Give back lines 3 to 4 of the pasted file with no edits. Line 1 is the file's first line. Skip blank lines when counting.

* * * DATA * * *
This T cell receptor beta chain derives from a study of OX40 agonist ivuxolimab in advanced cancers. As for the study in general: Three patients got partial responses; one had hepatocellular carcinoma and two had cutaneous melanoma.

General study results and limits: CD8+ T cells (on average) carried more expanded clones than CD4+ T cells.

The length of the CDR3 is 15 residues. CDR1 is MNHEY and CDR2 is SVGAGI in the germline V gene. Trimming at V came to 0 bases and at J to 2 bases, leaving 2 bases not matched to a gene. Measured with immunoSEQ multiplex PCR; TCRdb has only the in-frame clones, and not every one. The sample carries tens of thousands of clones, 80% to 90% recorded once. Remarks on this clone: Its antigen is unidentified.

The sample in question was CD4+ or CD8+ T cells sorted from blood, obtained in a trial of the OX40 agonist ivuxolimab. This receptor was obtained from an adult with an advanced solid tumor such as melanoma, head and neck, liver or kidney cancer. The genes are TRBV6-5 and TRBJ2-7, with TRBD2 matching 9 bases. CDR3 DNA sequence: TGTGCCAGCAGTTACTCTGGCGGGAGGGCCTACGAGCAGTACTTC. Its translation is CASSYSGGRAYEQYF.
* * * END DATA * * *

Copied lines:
The length of the CDR3 is 15 residues. CDR1 is MNHEY and CDR2 is SVGAGI in the germline V gene. Trimming at V came to 0 bases and at J to 2 bases, leaving 2 bases not matched to a gene. Measured with immunoSEQ multiplex PCR; TCRdb has only the in-frame clones, and not every one. The sample carries tens of thousands of clones, 80% to 90% recorded once. Remarks on this clone: Its antigen is unidentified.

The sample in question was CD4+ or CD8+ T cells sorted from blood, obtained in a trial of the OX40 agonist ivuxolimab. This receptor was obtained from an adult with an advanced solid tumor such as melanoma, head and neck, liver or kidney cancer. The genes are TRBV6-5 and TRBJ2-7, with TRBD2 matching 9 bases. CDR3 DNA sequence: TGTGCCAGCAGTTACTCTGGCGGGAGGGCCTACGAGCAGTACTTC. Its translation is CASSYSGGRAYEQYF.